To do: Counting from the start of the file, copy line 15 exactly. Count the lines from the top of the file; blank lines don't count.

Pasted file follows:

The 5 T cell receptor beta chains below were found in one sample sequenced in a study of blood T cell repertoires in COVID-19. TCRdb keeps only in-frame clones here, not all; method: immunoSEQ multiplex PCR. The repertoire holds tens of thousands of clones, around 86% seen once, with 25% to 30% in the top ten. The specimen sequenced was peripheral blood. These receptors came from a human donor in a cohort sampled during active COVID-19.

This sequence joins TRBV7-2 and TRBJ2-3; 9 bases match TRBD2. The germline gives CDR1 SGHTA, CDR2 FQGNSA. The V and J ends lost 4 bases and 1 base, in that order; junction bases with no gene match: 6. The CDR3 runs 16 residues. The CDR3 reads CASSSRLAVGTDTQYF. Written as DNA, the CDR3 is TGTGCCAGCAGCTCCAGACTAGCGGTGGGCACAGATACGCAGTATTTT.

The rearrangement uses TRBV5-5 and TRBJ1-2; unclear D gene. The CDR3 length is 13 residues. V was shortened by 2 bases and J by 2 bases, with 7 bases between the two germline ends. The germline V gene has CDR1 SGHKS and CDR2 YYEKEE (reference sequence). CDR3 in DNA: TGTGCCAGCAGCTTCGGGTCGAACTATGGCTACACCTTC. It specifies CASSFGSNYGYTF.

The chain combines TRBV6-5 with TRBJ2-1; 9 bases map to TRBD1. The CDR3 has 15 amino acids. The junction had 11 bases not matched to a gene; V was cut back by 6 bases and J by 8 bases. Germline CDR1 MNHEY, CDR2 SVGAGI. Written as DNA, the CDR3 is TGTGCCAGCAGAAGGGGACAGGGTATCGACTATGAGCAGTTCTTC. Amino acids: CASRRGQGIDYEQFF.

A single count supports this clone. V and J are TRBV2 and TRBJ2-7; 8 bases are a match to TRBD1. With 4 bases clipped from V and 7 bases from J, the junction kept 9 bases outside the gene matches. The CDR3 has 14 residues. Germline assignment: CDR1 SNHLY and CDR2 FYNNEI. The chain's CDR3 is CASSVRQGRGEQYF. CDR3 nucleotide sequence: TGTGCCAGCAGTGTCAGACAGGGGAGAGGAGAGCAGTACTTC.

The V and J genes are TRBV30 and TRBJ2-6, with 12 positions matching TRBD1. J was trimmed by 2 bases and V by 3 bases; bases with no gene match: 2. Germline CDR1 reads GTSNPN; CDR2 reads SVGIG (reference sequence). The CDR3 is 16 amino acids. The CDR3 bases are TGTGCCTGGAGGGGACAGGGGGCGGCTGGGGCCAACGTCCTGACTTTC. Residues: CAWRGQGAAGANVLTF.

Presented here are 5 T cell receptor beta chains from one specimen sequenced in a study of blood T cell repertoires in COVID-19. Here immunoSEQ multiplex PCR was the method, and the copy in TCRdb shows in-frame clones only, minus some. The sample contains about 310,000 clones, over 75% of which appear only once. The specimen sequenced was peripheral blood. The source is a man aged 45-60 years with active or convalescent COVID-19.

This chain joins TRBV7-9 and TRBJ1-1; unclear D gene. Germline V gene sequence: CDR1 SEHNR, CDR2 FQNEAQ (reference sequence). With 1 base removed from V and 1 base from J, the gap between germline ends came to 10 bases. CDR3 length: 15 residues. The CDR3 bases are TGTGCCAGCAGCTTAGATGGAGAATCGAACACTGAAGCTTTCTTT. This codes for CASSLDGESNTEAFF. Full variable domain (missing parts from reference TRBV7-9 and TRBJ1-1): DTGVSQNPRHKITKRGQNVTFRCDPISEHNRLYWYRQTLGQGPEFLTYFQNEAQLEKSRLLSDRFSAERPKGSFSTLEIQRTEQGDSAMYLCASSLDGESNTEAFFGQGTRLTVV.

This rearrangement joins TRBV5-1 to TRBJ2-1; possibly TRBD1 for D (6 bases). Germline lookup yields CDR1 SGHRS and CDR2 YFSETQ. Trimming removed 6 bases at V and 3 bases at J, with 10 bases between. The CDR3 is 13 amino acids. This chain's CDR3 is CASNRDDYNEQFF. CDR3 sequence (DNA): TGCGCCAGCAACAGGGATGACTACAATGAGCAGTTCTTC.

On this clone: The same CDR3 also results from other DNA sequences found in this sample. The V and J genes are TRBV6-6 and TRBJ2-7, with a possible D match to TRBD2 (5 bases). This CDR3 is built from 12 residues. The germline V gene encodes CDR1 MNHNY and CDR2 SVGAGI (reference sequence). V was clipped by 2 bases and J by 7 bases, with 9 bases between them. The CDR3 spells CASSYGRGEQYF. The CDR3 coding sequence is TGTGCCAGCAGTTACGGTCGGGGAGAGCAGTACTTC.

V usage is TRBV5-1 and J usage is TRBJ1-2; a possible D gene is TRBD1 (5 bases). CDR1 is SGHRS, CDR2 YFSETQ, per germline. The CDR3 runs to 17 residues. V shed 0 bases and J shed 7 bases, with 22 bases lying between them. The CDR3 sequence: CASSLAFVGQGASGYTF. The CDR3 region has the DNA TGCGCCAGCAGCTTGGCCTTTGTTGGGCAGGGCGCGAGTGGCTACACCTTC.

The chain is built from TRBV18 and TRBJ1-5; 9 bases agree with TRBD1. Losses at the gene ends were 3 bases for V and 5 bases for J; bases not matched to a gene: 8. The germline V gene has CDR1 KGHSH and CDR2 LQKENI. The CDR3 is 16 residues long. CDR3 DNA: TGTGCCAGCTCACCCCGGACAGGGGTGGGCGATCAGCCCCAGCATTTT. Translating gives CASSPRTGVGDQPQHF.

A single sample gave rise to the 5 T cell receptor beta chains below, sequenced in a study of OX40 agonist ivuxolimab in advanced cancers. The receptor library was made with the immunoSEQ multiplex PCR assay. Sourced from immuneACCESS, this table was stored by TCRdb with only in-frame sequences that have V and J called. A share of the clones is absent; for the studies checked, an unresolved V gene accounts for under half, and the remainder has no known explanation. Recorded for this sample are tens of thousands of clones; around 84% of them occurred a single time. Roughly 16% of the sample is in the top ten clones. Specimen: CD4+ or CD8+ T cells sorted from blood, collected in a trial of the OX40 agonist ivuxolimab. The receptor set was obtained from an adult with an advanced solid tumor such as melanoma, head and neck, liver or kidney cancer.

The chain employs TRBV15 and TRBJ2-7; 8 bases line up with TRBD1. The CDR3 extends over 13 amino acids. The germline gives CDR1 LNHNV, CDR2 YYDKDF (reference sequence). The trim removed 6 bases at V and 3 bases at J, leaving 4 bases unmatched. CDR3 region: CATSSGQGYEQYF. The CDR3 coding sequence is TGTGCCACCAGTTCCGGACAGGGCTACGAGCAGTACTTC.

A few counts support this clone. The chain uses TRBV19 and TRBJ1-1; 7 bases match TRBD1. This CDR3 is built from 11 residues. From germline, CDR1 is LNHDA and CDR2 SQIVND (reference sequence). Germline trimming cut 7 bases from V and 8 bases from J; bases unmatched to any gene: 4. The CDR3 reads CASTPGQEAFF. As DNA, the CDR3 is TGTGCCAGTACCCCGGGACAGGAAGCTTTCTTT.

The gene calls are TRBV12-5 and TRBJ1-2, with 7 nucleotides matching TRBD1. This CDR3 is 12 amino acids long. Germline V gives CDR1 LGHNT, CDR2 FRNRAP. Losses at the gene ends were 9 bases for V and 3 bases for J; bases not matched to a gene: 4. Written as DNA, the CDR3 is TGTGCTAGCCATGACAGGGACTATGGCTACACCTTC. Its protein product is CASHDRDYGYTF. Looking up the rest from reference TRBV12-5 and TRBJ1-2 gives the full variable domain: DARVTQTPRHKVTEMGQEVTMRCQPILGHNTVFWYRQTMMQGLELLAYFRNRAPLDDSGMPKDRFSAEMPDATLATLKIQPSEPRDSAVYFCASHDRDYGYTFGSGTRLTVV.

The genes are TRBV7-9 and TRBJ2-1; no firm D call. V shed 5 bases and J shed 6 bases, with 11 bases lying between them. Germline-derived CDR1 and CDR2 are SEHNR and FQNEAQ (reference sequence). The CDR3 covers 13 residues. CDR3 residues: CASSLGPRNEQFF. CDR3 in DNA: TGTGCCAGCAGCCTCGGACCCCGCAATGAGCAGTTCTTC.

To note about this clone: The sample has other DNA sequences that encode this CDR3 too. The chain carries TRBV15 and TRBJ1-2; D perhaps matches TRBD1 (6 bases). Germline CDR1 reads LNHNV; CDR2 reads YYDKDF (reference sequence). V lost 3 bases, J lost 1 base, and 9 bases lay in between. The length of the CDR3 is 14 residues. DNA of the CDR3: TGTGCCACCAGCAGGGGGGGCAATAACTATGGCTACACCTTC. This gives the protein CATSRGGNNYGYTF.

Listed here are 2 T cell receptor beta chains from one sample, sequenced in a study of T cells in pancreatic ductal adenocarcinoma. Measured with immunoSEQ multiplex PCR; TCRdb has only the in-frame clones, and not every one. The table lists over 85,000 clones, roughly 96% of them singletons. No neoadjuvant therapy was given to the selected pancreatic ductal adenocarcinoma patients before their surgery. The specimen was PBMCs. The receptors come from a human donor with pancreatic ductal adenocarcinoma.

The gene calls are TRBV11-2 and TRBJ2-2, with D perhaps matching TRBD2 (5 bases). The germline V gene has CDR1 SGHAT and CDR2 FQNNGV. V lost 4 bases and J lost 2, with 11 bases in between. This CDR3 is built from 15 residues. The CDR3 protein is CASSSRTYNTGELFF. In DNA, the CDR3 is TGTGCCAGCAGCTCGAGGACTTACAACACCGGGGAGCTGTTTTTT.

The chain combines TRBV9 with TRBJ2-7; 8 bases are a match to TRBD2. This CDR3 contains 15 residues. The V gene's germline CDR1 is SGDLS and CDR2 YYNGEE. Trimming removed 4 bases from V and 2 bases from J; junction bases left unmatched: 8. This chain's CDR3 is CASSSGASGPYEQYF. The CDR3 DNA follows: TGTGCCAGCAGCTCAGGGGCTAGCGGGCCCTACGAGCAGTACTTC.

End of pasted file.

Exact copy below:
A few counts support this clone. The chain uses TRBV19 and TRBJ1-1; 7 bases match TRBD1. This CDR3 is built from 11 residues. From germline, CDR1 is LNHDA and CDR2 SQIVND (reference sequence). Germline trimming cut 7 bases from V and 8 bases from J; bases unmatched to any gene: 4. The CDR3 reads CASTPGQEAFF. As DNA, the CDR3 is TGTGCCAGTACCCCGGGACAGGAAGCTTTCTTT.